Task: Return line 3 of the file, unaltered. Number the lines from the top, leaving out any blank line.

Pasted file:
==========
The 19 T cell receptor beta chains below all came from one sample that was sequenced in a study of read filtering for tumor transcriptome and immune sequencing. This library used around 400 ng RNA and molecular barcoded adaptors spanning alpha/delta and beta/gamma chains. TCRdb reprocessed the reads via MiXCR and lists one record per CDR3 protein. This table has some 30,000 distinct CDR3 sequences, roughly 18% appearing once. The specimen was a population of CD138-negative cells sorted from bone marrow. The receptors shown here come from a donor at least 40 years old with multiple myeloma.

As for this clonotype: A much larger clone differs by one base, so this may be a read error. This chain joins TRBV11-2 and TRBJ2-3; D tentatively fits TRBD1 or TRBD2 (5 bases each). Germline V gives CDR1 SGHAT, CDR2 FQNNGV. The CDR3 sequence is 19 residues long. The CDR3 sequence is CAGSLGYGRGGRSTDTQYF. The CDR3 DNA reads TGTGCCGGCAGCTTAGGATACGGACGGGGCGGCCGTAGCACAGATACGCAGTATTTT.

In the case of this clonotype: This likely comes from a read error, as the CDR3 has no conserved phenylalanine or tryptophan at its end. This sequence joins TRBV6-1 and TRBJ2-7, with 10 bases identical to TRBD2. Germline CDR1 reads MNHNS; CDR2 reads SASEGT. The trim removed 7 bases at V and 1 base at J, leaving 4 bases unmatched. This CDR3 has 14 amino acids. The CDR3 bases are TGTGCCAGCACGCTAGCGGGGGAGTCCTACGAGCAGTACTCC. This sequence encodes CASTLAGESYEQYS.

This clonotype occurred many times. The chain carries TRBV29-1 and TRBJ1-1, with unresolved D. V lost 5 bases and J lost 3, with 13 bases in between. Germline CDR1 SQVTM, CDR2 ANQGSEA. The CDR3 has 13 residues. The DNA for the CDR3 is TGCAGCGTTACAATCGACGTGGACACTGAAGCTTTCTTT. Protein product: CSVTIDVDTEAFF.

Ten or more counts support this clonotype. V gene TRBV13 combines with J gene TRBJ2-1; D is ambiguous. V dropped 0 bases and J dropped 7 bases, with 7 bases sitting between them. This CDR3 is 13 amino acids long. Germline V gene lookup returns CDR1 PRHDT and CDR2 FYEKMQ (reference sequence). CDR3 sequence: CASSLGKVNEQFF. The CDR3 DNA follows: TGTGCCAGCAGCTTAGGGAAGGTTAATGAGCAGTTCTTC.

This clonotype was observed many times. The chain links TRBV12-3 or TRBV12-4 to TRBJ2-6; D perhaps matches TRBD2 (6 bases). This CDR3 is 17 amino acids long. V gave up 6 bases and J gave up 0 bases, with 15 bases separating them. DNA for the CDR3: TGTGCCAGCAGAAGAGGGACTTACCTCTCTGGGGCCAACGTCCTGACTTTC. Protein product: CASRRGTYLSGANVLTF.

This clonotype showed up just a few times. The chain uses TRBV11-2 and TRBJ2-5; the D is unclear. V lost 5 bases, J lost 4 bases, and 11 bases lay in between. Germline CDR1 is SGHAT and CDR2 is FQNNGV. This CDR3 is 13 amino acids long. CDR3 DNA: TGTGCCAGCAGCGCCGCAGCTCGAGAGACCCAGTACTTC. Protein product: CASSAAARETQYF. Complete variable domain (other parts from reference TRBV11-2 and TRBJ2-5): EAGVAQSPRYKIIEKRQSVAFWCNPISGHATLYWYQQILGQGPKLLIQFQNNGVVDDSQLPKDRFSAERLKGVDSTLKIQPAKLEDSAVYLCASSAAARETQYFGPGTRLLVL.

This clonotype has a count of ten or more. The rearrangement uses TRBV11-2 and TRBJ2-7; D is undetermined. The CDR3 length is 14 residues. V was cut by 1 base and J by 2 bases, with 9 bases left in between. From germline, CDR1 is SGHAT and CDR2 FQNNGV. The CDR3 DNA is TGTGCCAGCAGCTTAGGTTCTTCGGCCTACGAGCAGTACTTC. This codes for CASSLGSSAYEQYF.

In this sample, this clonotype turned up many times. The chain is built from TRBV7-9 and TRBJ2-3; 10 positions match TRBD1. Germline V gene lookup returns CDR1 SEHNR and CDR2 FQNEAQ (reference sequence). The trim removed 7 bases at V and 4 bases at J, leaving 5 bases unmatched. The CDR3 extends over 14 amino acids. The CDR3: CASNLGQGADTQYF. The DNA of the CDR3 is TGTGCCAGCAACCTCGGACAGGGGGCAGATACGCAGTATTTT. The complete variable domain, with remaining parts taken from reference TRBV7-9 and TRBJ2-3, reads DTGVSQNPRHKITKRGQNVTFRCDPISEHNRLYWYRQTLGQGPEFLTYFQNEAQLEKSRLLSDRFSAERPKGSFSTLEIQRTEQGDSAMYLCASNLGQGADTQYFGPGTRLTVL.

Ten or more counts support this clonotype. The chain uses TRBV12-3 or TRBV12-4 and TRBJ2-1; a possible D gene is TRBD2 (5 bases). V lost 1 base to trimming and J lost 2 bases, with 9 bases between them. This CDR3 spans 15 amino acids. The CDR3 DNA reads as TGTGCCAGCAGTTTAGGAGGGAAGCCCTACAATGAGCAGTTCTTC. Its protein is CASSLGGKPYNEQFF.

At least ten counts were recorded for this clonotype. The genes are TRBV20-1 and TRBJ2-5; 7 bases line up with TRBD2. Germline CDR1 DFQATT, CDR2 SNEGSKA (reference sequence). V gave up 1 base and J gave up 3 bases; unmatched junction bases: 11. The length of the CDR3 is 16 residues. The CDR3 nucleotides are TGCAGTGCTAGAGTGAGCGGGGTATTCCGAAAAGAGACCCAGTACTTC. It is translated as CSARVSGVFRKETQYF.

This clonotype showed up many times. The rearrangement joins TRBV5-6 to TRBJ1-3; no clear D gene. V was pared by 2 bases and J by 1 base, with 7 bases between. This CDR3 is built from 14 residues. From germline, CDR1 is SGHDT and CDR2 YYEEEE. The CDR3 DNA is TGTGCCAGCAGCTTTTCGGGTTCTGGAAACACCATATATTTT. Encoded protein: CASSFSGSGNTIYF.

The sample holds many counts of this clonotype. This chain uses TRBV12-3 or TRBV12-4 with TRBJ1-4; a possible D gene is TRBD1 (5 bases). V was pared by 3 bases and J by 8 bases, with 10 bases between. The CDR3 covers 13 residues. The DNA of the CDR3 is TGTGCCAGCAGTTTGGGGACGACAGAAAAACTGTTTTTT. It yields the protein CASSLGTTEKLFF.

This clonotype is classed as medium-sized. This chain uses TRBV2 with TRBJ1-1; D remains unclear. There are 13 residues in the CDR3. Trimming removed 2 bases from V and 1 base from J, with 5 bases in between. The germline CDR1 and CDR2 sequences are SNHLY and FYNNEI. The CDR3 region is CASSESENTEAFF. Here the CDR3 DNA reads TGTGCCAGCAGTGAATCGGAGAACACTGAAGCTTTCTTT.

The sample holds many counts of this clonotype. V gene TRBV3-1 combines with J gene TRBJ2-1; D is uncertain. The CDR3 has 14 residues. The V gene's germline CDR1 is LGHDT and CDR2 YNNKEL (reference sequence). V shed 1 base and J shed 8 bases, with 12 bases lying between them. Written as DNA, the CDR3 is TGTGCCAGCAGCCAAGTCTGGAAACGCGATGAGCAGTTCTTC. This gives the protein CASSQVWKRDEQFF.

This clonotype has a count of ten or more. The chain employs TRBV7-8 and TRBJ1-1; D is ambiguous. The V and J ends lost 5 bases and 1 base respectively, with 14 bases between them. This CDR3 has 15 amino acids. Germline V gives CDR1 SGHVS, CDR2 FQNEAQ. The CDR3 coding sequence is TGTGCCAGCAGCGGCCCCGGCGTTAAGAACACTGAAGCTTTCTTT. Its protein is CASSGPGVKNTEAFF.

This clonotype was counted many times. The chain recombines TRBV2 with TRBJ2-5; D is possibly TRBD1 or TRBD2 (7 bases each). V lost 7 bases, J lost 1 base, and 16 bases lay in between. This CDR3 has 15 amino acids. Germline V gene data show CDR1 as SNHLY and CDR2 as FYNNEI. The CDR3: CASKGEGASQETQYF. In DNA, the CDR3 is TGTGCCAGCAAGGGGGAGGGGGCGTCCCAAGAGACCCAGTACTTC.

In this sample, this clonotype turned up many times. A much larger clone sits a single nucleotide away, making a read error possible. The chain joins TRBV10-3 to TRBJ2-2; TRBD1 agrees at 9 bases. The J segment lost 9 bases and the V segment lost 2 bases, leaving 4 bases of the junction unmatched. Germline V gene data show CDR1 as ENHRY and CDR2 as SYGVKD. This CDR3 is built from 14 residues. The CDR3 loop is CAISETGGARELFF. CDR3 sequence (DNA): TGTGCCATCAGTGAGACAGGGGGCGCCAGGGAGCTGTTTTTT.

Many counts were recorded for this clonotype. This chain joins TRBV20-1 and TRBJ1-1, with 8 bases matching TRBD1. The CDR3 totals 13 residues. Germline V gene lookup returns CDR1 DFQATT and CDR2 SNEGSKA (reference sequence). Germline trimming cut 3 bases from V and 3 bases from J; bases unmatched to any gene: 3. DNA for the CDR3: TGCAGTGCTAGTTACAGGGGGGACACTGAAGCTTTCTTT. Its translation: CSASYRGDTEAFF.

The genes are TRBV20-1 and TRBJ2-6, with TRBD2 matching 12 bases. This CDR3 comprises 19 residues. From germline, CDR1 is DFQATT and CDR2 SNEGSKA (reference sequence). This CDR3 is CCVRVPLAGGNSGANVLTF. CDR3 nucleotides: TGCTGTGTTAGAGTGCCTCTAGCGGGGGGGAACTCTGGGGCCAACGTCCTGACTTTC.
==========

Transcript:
In the case of this clonotype: This likely comes from a read error, as the CDR3 has no conserved phenylalanine or tryptophan at its end. This sequence joins TRBV6-1 and TRBJ2-7, with 10 bases identical to TRBD2. Germline CDR1 reads MNHNS; CDR2 reads SASEGT. The trim removed 7 bases at V and 1 base at J, leaving 4 bases unmatched. This CDR3 has 14 amino acids. The CDR3 bases are TGTGCCAGCACGCTAGCGGGGGAGTCCTACGAGCAGTACTCC. This sequence encodes CASTLAGESYEQYS.